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How a mysterious, super-powerful—yet long-neglected—microbe rules our world and can rescue our health in the age of antibiotic resistance.
At every moment, within our bodies and all around us, trillions of microscopic combatants are waging a war that shapes our health and life on Earth. Countless times per second, viruses known as phages attack and destroy bacteria while leaving all other life forms, including us, unscathed. Vastly outnumbering the viruses that do us harm, phages power ecosystems, drive evolutionary innovation, and harbor a remarkable capacity to heal life-threatening infections when conventional antibiotics fail. Yet most of us have never heard of them, thinking of viruses only as enemies to be feared. The Good Virus prompts us to reconsider, and to discover, how these viruses could save countless lives if we can learn to harness their extraordinary abilities.
Taking us inside the ongoing quest to use phages’ powers for good, Tom Ireland introduces us to the brilliant, often eccentric, scientists who have fought to realize phages’ potential in the face of doubt and political intrigue. We meet the renegade French-Canadian scientist who discovered phages and pioneered their use as medicine over a century ago, leading them to be hailed as the world’s first genuine antibiotic years before penicillin. We learn why, in some pockets of the former Soviet Union, drinking a vial of phages remains as common as taking an over-the-counter drug. We follow the intrepid scientists and doctors now racing to make “phage therapy” work worldwide as the threat of antibiotic-resistant bacteria grows ever more urgent—even as other researchers uncover how phages bolster our everyday immunity, help generate the oxygen we breathe, and furnish the origins for breakthrough technologies like CRISPR.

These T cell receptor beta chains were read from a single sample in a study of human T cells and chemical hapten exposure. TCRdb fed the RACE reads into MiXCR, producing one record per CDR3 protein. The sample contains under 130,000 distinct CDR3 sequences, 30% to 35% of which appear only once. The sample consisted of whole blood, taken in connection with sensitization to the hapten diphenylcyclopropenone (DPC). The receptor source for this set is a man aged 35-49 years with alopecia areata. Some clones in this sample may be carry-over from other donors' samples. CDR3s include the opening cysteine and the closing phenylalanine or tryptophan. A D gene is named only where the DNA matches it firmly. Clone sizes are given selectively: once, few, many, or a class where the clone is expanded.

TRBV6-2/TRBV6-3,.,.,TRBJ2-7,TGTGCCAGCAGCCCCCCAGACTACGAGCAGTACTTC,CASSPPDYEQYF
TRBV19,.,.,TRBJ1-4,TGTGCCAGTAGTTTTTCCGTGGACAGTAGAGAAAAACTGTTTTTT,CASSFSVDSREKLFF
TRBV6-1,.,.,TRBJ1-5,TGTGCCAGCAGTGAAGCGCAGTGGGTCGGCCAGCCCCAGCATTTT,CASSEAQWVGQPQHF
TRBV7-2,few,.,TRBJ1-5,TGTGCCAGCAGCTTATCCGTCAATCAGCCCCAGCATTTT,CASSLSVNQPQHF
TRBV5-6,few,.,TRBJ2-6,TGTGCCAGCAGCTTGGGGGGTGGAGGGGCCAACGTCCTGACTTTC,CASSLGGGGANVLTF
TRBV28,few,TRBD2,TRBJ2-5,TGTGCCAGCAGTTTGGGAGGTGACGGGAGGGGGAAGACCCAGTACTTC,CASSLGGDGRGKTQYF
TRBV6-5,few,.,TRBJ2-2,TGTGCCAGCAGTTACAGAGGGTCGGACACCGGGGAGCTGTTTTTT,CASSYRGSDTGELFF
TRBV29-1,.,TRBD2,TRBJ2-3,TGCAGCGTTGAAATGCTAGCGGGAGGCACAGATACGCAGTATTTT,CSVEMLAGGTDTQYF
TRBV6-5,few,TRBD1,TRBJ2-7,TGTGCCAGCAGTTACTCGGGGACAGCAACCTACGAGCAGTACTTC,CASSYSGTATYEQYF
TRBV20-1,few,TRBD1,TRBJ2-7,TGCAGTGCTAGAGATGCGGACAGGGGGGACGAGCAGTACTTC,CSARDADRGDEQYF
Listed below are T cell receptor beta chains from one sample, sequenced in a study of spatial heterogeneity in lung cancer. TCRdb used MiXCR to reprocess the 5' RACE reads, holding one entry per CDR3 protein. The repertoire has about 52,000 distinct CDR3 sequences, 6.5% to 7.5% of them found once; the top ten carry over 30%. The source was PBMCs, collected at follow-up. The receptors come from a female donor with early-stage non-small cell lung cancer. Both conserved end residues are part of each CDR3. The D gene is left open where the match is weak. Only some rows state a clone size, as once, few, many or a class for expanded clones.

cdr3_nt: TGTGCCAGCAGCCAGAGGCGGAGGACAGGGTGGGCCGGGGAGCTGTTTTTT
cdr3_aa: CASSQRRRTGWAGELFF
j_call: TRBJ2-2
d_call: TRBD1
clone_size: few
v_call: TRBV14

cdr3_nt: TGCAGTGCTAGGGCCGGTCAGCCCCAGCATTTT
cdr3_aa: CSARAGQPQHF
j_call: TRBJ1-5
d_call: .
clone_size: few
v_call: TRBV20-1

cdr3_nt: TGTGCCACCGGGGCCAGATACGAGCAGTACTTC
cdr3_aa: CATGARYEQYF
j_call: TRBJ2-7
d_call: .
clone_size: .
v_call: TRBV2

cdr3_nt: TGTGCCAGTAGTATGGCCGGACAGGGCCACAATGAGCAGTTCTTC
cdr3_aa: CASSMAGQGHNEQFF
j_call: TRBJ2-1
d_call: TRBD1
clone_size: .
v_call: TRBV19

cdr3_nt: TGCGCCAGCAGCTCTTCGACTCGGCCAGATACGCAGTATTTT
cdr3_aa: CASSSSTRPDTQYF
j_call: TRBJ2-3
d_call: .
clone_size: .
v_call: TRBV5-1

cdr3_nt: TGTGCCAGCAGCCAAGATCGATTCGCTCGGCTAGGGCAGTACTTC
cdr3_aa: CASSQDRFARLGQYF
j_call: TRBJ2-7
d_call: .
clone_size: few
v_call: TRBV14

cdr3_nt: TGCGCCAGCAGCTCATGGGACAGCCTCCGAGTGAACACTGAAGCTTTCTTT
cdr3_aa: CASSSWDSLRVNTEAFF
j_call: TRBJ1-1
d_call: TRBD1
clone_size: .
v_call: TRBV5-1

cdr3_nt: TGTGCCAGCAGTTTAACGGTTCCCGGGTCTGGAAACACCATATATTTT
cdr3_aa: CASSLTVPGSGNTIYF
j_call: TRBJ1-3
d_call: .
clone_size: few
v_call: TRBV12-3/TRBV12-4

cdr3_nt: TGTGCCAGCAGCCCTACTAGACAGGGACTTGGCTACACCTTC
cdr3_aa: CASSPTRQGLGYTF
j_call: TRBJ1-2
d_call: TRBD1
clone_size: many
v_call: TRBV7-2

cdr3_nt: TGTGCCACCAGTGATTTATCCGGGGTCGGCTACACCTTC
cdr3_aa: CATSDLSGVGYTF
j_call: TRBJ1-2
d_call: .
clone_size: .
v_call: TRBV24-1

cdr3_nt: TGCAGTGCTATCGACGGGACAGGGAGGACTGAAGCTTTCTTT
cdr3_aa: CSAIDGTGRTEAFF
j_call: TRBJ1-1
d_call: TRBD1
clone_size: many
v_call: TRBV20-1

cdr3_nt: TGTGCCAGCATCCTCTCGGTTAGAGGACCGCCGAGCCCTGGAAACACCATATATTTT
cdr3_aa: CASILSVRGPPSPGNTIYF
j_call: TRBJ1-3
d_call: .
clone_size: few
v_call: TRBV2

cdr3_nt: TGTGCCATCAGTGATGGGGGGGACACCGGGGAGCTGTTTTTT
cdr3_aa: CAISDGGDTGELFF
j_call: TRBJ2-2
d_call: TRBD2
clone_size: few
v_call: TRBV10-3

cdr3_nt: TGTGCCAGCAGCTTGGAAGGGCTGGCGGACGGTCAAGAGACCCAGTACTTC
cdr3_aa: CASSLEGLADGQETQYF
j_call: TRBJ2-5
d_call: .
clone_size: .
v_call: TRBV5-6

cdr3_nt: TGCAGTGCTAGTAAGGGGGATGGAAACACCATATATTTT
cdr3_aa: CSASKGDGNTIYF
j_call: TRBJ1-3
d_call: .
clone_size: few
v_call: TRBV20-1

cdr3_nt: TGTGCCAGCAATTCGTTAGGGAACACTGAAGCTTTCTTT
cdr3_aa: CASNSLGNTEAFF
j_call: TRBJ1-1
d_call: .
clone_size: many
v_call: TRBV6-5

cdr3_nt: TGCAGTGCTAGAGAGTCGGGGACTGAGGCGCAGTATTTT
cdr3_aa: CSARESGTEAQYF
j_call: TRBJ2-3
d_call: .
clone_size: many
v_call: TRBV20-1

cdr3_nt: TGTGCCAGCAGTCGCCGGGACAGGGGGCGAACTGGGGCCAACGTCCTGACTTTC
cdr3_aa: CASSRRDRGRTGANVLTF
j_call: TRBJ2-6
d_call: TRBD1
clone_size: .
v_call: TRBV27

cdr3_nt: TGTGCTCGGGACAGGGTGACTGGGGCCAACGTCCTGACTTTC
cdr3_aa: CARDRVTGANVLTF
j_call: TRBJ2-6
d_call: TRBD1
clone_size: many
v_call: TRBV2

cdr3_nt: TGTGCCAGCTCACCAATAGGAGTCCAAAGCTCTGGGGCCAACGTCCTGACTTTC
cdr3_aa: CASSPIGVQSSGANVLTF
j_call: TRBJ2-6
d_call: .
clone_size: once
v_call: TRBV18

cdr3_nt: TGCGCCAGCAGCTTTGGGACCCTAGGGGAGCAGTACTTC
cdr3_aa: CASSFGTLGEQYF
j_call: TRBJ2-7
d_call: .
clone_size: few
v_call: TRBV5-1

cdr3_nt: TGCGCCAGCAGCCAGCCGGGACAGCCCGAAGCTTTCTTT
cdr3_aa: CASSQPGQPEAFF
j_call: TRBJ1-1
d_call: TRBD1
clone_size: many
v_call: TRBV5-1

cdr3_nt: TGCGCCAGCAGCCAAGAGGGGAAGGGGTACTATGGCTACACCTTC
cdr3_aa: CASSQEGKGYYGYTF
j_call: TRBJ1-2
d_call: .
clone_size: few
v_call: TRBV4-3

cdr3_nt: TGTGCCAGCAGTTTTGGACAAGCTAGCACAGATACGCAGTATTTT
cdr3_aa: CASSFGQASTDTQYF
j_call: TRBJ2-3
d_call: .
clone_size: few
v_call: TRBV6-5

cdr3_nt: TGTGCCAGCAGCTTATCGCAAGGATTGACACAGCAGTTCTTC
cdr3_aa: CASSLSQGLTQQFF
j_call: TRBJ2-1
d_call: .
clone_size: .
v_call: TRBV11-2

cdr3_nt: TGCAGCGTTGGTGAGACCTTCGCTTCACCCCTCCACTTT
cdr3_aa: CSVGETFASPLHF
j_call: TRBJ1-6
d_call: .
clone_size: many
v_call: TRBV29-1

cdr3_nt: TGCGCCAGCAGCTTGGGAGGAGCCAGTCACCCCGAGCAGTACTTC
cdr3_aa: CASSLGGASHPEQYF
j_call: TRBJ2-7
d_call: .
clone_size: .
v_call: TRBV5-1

Unveiling the hidden rulers of the microbial world and celebrating the surprising power of viruses to heal, not harm, The Good Virus forever changes how we see nature’s most maligned life forms.
Tiny viruses that prey on bacteria could open a new front against infectious disease, according to this fascinating primer. Journalist Ireland's debut recaps the discovery of bacteriophages—"viruses that infect and kill bacteria" but are "essentially harmless to humans"—and details efforts stretching back a century to put them to use against harmful pathogens. Injecting or brushing phages on wounds has shown efficacy in curing dysentery and antibiotic-resistant infections, but large-scale deployment has proven difficult because phages are finicky about which bacterial strains they'll eat and bacteria sometimes develop resistance to phages during treatment. Politics also stymied the therapy's development, according to Ireland, who suggests that English-language scientists viewed it skeptically because they disregarded promising findings published in French, Georgian, and Russian journals and because the treatment's most prominent innovators hailed from the Soviet Union. Ireland keeps the science lucid and entertaining in a narrative that's full of colorful characters—in 1919, French microbiologist Felix d'Hérelle checked the safety of his phage elixir by swigging some himself before dosing his patient—and vivid prose: "The plates, where there was once a dense, healthy lawn of Shigella bacteria, would resemble a microbial killing field, covered in holes where the tiny epidemics were spreading." The result is a captivating portrait of an overlooked remedy.